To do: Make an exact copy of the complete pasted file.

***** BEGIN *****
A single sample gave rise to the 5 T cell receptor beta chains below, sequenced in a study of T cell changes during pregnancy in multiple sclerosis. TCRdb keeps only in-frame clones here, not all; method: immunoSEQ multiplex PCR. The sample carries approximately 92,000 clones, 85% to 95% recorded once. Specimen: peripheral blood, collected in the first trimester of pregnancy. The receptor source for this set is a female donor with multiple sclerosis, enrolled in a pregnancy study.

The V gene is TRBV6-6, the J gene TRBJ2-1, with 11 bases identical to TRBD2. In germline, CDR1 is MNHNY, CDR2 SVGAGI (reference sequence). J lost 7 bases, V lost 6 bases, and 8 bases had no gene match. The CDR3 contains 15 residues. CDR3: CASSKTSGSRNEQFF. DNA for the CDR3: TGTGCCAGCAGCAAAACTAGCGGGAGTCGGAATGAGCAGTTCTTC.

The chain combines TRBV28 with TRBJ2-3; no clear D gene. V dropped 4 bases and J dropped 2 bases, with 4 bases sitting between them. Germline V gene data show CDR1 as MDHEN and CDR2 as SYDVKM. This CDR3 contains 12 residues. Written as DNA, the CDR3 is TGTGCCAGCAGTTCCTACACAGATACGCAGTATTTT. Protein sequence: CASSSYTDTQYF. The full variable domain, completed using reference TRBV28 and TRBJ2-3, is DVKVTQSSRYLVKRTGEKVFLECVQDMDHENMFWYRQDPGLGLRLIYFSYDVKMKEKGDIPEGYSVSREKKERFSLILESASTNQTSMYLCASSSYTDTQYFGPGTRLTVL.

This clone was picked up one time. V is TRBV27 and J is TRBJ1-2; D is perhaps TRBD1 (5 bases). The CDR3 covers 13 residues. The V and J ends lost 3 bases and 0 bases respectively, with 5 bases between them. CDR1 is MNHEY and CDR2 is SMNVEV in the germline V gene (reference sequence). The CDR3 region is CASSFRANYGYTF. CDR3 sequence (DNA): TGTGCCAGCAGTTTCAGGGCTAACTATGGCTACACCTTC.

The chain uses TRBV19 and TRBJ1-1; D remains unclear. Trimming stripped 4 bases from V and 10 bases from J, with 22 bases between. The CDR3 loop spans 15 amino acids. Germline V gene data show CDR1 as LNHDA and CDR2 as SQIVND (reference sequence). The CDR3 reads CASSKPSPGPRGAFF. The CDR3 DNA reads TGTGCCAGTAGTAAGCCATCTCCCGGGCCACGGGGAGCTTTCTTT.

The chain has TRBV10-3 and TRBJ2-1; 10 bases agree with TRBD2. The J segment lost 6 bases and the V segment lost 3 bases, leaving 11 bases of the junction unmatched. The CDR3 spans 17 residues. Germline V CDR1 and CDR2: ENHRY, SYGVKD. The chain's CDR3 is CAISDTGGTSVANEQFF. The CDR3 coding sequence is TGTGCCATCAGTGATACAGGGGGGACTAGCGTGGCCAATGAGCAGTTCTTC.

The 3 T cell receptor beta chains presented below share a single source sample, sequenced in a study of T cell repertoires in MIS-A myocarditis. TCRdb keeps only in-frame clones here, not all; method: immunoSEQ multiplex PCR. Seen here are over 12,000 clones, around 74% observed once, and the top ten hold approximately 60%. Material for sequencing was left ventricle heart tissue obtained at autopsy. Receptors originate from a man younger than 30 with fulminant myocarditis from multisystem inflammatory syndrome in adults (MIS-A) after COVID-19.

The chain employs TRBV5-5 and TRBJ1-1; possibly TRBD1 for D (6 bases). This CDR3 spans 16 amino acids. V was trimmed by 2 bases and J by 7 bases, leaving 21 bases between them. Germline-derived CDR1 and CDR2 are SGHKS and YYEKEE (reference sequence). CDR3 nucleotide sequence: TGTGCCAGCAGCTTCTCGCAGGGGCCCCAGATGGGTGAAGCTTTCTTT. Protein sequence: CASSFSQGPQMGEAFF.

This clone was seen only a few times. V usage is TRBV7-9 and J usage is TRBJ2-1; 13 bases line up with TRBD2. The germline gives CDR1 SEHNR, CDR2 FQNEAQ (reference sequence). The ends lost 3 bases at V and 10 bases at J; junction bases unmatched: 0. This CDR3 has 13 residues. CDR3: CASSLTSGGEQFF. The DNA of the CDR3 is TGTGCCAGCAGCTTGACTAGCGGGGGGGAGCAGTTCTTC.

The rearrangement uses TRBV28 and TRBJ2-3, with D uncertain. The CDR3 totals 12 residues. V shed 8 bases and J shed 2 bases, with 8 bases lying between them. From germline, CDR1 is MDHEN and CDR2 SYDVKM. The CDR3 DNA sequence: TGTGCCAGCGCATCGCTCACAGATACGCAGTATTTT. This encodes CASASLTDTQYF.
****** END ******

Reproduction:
A single sample gave rise to the 5 T cell receptor beta chains below, sequenced in a study of T cell changes during pregnancy in multiple sclerosis. TCRdb keeps only in-frame clones here, not all; method: immunoSEQ multiplex PCR. The sample carries approximately 92,000 clones, 85% to 95% recorded once. Specimen: peripheral blood, collected in the first trimester of pregnancy. The receptor source for this set is a female donor with multiple sclerosis, enrolled in a pregnancy study.

The V gene is TRBV6-6, the J gene TRBJ2-1, with 11 bases identical to TRBD2. In germline, CDR1 is MNHNY, CDR2 SVGAGI (reference sequence). J lost 7 bases, V lost 6 bases, and 8 bases had no gene match. The CDR3 contains 15 residues. CDR3: CASSKTSGSRNEQFF. DNA for the CDR3: TGTGCCAGCAGCAAAACTAGCGGGAGTCGGAATGAGCAGTTCTTC.

The chain combines TRBV28 with TRBJ2-3; no clear D gene. V dropped 4 bases and J dropped 2 bases, with 4 bases sitting between them. Germline V gene data show CDR1 as MDHEN and CDR2 as SYDVKM. This CDR3 contains 12 residues. Written as DNA, the CDR3 is TGTGCCAGCAGTTCCTACACAGATACGCAGTATTTT. Protein sequence: CASSSYTDTQYF. The full variable domain, completed using reference TRBV28 and TRBJ2-3, is DVKVTQSSRYLVKRTGEKVFLECVQDMDHENMFWYRQDPGLGLRLIYFSYDVKMKEKGDIPEGYSVSREKKERFSLILESASTNQTSMYLCASSSYTDTQYFGPGTRLTVL.

This clone was picked up one time. V is TRBV27 and J is TRBJ1-2; D is perhaps TRBD1 (5 bases). The CDR3 covers 13 residues. The V and J ends lost 3 bases and 0 bases respectively, with 5 bases between them. CDR1 is MNHEY and CDR2 is SMNVEV in the germline V gene (reference sequence). The CDR3 region is CASSFRANYGYTF. CDR3 sequence (DNA): TGTGCCAGCAGTTTCAGGGCTAACTATGGCTACACCTTC.

The chain uses TRBV19 and TRBJ1-1; D remains unclear. Trimming stripped 4 bases from V and 10 bases from J, with 22 bases between. The CDR3 loop spans 15 amino acids. Germline V gene data show CDR1 as LNHDA and CDR2 as SQIVND (reference sequence). The CDR3 reads CASSKPSPGPRGAFF. The CDR3 DNA reads TGTGCCAGTAGTAAGCCATCTCCCGGGCCACGGGGAGCTTTCTTT.

The chain has TRBV10-3 and TRBJ2-1; 10 bases agree with TRBD2. The J segment lost 6 bases and the V segment lost 3 bases, leaving 11 bases of the junction unmatched. The CDR3 spans 17 residues. Germline V CDR1 and CDR2: ENHRY, SYGVKD. The chain's CDR3 is CAISDTGGTSVANEQFF. The CDR3 coding sequence is TGTGCCATCAGTGATACAGGGGGGACTAGCGTGGCCAATGAGCAGTTCTTC.

The 3 T cell receptor beta chains presented below share a single source sample, sequenced in a study of T cell repertoires in MIS-A myocarditis. TCRdb keeps only in-frame clones here, not all; method: immunoSEQ multiplex PCR. Seen here are over 12,000 clones, around 74% observed once, and the top ten hold approximately 60%. Material for sequencing was left ventricle heart tissue obtained at autopsy. Receptors originate from a man younger than 30 with fulminant myocarditis from multisystem inflammatory syndrome in adults (MIS-A) after COVID-19.

The chain employs TRBV5-5 and TRBJ1-1; possibly TRBD1 for D (6 bases). This CDR3 spans 16 amino acids. V was trimmed by 2 bases and J by 7 bases, leaving 21 bases between them. Germline-derived CDR1 and CDR2 are SGHKS and YYEKEE (reference sequence). CDR3 nucleotide sequence: TGTGCCAGCAGCTTCTCGCAGGGGCCCCAGATGGGTGAAGCTTTCTTT. Protein sequence: CASSFSQGPQMGEAFF.

This clone was seen only a few times. V usage is TRBV7-9 and J usage is TRBJ2-1; 13 bases line up with TRBD2. The germline gives CDR1 SEHNR, CDR2 FQNEAQ (reference sequence). The ends lost 3 bases at V and 10 bases at J; junction bases unmatched: 0. This CDR3 has 13 residues. CDR3: CASSLTSGGEQFF. The DNA of the CDR3 is TGTGCCAGCAGCTTGACTAGCGGGGGGGAGCAGTTCTTC.

The rearrangement uses TRBV28 and TRBJ2-3, with D uncertain. The CDR3 totals 12 residues. V shed 8 bases and J shed 2 bases, with 8 bases lying between them. From germline, CDR1 is MDHEN and CDR2 SYDVKM. The CDR3 DNA sequence: TGTGCCAGCGCATCGCTCACAGATACGCAGTATTTT. This encodes CASASLTDTQYF.